Paul I of Russia: 1754-1801

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Oxford University Press, 1992 - Russia - 405 pages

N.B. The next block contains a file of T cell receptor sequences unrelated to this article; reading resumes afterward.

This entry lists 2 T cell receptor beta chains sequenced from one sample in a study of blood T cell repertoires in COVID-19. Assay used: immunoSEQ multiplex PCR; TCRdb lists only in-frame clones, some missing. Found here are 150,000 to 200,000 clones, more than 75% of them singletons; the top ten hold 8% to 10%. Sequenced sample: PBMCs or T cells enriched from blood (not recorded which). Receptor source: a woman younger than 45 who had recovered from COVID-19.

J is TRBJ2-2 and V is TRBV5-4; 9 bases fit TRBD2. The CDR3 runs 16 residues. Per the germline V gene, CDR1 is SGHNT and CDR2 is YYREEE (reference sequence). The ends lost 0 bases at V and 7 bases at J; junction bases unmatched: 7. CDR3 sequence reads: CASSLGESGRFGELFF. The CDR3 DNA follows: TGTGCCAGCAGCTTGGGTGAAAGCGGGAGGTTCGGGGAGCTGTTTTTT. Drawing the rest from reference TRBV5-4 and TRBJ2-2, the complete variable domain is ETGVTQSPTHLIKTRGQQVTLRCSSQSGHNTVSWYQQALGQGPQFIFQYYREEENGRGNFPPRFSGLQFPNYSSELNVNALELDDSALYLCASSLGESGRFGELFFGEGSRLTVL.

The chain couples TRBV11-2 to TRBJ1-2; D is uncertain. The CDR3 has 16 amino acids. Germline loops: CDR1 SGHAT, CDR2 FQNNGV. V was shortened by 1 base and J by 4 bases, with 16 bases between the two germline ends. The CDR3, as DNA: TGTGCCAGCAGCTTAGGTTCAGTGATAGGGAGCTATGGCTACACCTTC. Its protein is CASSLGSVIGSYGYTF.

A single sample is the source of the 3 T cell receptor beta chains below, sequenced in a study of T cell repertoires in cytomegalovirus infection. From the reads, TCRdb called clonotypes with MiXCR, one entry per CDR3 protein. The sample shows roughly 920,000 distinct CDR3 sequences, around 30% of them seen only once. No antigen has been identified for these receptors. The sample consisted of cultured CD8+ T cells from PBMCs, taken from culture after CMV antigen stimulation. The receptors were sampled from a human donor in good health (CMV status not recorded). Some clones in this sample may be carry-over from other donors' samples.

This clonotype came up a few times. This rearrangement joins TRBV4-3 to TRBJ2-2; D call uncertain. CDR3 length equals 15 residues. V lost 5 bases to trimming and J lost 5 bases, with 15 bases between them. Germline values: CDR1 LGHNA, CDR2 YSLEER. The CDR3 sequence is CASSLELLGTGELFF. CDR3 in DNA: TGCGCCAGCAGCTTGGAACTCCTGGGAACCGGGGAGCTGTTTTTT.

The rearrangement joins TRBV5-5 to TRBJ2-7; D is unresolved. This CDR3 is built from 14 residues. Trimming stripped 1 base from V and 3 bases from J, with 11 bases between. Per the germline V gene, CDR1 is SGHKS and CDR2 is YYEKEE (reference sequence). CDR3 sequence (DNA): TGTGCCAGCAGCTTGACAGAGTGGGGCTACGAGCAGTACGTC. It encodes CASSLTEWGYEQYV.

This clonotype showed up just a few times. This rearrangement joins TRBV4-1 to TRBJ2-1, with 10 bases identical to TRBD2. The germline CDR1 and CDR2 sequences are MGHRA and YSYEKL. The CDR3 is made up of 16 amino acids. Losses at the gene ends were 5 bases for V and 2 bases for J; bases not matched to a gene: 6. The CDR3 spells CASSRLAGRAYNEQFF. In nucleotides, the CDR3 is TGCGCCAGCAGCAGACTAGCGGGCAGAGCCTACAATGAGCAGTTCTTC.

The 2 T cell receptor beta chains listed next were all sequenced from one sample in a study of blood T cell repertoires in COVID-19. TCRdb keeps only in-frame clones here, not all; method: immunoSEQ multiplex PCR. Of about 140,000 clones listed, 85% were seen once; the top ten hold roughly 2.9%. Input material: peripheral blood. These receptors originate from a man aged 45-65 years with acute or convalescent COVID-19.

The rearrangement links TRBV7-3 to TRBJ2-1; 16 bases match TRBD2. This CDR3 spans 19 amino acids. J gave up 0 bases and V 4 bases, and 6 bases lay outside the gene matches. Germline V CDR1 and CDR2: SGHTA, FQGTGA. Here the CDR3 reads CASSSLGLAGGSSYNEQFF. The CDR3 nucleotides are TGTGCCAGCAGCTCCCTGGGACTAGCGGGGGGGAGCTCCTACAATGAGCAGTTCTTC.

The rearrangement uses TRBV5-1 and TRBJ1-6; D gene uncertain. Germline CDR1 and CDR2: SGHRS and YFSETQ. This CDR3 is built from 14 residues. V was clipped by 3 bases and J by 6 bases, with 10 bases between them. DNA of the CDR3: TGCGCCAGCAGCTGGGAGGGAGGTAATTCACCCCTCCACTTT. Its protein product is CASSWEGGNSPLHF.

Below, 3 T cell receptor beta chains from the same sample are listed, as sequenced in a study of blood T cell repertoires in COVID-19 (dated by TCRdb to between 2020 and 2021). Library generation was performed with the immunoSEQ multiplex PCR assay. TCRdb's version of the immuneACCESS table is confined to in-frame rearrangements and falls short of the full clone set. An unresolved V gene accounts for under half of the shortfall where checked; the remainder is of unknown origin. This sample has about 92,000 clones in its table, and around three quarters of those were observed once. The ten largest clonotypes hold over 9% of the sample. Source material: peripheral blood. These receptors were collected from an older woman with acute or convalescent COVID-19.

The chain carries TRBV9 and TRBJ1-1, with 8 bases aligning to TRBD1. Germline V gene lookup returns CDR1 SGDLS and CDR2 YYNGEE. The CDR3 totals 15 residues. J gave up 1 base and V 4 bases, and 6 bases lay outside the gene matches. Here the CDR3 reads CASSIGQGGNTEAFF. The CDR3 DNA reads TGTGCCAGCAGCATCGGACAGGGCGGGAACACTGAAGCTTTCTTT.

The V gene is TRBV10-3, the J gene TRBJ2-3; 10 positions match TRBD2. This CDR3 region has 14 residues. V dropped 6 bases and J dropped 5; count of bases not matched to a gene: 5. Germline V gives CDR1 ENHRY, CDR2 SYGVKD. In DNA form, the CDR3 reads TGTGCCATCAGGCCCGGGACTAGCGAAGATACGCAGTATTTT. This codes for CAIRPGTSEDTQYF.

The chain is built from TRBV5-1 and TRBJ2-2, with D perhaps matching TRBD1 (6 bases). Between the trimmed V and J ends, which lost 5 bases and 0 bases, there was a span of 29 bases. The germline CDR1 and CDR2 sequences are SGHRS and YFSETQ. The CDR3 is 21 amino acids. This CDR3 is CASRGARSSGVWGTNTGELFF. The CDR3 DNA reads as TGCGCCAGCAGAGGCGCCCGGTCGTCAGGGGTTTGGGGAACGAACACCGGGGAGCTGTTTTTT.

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This is the first comprehensive modern study of Paul I, son of Catherine the Great and Tsar of Russia 1796-1801. Considered by some to have been a cruel despot verging on the insane, Paul has been seen by others as a progressive if flawed ruler who was overthrown because he challenged the privileged nobility. Roderick McGrew explores the influences which shaped Paul's value and behaviour, assessing the role played by Paul's upbringing, his relations with his mother and her court, and the powerful effect of the French Revolution. He examines Paul's insecure, unpredictable, and often violent character, and traces his gradual evolution into a committed autocrat who combined enlightened humanitarianism with a firm belief in military discipline and hierarchy. As Tsar, he aroused fear, hatred, and contempt among his nobles, which resulted in a coup d'etat which ended his brief reign and his life. Professor McGrew's intensively researched study not only offers a portrait of a complex ruler and his times, but also assesses the part played by Paul in establishing the deeply conservative political outlook which characterized Russia in the nineteenth century.

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